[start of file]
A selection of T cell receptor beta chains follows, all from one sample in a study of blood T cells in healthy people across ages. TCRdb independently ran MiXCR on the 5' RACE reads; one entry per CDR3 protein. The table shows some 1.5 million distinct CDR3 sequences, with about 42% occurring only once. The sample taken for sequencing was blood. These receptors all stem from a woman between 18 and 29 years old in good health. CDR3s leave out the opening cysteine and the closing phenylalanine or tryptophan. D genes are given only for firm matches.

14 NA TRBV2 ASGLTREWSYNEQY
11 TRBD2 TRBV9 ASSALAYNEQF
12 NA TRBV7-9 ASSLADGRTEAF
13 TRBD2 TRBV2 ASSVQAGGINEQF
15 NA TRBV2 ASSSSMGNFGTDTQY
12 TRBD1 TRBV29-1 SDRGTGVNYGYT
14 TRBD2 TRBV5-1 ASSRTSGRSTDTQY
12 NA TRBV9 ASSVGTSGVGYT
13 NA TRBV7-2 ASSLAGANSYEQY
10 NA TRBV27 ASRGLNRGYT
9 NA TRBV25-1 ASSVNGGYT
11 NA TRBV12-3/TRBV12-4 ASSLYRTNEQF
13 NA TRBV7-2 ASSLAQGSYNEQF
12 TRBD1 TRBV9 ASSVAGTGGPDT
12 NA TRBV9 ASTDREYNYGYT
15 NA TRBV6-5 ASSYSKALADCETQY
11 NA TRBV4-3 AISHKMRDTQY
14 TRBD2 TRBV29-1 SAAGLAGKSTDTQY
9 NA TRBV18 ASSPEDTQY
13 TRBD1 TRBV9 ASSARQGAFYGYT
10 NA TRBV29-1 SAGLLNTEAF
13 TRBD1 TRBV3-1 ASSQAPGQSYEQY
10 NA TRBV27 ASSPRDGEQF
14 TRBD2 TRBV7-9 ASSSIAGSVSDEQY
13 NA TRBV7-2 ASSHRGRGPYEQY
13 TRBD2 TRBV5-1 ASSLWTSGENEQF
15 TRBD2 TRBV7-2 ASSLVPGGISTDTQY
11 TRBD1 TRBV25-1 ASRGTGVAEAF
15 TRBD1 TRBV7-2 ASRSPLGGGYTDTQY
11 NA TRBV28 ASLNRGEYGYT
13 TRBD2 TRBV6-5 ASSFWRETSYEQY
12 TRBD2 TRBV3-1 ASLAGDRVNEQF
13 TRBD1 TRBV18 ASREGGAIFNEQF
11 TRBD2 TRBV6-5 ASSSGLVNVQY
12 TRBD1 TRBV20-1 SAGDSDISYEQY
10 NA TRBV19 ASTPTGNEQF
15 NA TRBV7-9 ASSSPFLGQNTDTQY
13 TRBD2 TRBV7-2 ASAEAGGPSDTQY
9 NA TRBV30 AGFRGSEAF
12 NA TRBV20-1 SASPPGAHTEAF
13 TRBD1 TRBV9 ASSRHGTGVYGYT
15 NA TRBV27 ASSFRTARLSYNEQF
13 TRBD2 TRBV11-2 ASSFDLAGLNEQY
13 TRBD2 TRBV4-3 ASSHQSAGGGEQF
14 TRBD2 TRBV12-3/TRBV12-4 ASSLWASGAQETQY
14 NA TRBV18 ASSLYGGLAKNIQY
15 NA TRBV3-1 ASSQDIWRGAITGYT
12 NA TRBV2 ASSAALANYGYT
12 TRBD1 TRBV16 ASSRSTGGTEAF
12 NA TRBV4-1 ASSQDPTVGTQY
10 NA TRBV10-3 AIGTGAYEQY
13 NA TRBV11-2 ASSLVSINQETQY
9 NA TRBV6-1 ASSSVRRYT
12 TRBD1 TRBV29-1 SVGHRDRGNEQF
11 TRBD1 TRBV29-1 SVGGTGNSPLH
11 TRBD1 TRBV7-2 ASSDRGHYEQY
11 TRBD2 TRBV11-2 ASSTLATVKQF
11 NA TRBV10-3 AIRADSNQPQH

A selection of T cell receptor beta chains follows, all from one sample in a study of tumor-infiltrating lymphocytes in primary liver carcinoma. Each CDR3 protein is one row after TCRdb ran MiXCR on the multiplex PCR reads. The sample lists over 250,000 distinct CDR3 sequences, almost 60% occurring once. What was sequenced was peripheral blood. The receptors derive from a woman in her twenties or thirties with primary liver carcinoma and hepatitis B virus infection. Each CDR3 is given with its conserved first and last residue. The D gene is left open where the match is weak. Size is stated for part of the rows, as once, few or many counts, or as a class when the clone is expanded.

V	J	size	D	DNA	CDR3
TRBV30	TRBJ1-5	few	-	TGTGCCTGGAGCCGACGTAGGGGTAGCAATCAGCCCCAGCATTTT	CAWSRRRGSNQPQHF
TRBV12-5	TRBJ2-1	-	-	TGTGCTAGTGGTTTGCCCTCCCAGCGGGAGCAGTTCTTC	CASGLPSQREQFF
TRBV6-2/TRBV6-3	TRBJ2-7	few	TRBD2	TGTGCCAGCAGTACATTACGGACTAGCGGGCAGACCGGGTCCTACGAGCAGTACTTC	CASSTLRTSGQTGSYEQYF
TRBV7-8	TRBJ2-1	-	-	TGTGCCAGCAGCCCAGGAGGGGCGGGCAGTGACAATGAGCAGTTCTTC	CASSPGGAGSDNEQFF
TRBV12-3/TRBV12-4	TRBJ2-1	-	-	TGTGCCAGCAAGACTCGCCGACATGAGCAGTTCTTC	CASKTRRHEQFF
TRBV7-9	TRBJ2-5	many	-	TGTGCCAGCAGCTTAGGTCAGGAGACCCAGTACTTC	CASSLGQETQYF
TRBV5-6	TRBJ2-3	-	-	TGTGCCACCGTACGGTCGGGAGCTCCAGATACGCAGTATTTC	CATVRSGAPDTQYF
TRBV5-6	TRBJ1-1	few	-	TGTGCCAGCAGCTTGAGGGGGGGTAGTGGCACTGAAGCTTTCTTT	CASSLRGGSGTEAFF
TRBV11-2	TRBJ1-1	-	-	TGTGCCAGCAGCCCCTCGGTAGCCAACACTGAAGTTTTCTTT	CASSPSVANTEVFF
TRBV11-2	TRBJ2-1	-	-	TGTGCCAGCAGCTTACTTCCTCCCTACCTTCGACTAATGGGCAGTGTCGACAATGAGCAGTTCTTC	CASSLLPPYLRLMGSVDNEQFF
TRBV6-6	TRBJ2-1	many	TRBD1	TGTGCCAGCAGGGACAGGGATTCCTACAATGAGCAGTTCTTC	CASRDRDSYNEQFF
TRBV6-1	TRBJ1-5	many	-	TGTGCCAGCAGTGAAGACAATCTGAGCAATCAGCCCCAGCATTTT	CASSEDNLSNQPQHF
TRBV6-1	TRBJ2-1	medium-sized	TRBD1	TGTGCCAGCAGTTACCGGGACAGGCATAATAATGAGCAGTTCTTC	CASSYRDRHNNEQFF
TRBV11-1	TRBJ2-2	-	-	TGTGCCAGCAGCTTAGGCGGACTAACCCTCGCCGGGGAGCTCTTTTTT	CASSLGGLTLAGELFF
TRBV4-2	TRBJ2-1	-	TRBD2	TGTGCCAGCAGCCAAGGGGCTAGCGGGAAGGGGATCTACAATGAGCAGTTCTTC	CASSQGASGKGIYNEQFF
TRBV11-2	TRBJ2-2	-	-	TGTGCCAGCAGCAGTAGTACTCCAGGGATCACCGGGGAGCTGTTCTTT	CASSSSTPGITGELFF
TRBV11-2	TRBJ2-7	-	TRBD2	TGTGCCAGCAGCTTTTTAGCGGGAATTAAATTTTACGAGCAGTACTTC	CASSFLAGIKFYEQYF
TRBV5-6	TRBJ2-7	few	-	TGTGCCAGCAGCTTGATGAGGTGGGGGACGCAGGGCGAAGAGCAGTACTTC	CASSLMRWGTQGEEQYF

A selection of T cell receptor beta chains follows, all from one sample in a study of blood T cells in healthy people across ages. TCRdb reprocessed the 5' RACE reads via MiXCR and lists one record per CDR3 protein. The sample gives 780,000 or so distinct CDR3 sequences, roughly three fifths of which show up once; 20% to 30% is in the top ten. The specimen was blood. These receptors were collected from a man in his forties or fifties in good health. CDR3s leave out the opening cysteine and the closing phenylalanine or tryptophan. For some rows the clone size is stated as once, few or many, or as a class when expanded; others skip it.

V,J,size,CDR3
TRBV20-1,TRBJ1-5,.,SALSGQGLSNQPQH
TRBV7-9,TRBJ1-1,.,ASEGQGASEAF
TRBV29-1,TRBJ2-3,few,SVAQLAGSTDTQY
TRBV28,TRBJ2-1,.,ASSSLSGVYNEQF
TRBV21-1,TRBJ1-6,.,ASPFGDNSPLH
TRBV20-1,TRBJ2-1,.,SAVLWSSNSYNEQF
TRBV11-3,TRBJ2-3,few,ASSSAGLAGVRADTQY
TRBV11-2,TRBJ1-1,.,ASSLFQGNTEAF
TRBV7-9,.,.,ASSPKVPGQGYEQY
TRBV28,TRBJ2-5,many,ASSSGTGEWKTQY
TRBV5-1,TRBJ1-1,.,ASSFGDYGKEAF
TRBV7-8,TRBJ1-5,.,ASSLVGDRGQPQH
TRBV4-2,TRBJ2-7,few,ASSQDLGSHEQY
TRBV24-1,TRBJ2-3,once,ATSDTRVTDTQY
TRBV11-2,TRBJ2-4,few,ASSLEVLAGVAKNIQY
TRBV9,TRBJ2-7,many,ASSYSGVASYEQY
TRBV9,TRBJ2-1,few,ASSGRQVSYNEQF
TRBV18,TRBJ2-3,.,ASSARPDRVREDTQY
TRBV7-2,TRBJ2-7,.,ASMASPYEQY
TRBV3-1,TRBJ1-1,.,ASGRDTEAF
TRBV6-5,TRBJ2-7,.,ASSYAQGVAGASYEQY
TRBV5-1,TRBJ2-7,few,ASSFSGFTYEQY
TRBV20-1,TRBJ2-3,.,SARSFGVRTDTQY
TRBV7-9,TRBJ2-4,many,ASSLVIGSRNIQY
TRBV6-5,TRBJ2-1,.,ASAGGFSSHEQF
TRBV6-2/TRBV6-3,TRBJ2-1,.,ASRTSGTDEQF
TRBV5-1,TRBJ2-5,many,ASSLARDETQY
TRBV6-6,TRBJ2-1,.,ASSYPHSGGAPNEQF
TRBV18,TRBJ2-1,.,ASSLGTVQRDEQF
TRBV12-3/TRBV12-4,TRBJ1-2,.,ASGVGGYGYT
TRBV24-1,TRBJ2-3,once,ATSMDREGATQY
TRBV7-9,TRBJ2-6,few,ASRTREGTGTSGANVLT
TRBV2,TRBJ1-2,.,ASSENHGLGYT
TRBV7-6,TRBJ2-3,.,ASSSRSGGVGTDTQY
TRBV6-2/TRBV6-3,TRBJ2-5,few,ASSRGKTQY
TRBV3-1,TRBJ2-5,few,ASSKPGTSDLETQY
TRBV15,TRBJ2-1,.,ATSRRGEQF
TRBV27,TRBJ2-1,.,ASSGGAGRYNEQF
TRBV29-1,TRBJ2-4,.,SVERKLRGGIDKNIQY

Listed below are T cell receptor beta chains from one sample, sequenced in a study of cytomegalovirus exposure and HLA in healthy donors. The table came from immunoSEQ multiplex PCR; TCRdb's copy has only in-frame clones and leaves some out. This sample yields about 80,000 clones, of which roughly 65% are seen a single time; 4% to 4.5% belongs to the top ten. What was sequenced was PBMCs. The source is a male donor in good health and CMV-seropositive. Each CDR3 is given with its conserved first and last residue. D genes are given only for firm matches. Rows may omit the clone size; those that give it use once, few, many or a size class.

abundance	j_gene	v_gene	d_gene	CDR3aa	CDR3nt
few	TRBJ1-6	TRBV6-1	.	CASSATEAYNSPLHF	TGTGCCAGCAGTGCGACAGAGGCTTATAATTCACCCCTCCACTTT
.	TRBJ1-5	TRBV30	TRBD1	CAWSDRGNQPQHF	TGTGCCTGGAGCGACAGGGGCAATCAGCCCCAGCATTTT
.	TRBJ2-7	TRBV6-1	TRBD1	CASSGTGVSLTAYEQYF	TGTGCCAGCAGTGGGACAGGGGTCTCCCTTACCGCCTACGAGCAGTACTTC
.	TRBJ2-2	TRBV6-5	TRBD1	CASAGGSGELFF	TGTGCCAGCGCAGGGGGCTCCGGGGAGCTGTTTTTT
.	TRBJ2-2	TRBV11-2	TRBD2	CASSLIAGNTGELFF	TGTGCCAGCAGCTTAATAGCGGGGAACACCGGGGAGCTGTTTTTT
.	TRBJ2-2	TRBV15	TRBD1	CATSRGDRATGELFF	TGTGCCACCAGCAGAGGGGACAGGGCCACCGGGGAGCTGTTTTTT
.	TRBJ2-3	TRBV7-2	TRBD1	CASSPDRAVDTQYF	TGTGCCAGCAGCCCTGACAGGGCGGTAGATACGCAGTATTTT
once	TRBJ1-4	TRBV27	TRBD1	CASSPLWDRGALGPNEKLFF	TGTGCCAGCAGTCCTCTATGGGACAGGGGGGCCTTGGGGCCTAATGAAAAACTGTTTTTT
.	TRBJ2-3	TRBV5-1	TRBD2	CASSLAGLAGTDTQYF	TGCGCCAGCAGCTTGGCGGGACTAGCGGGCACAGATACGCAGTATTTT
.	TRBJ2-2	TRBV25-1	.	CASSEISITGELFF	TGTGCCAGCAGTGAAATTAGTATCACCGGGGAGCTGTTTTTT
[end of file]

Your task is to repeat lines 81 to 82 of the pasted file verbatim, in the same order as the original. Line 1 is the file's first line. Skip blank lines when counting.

V,J,size,CDR3
TRBV20-1,TRBJ1-5,.,SALSGQGLSNQPQH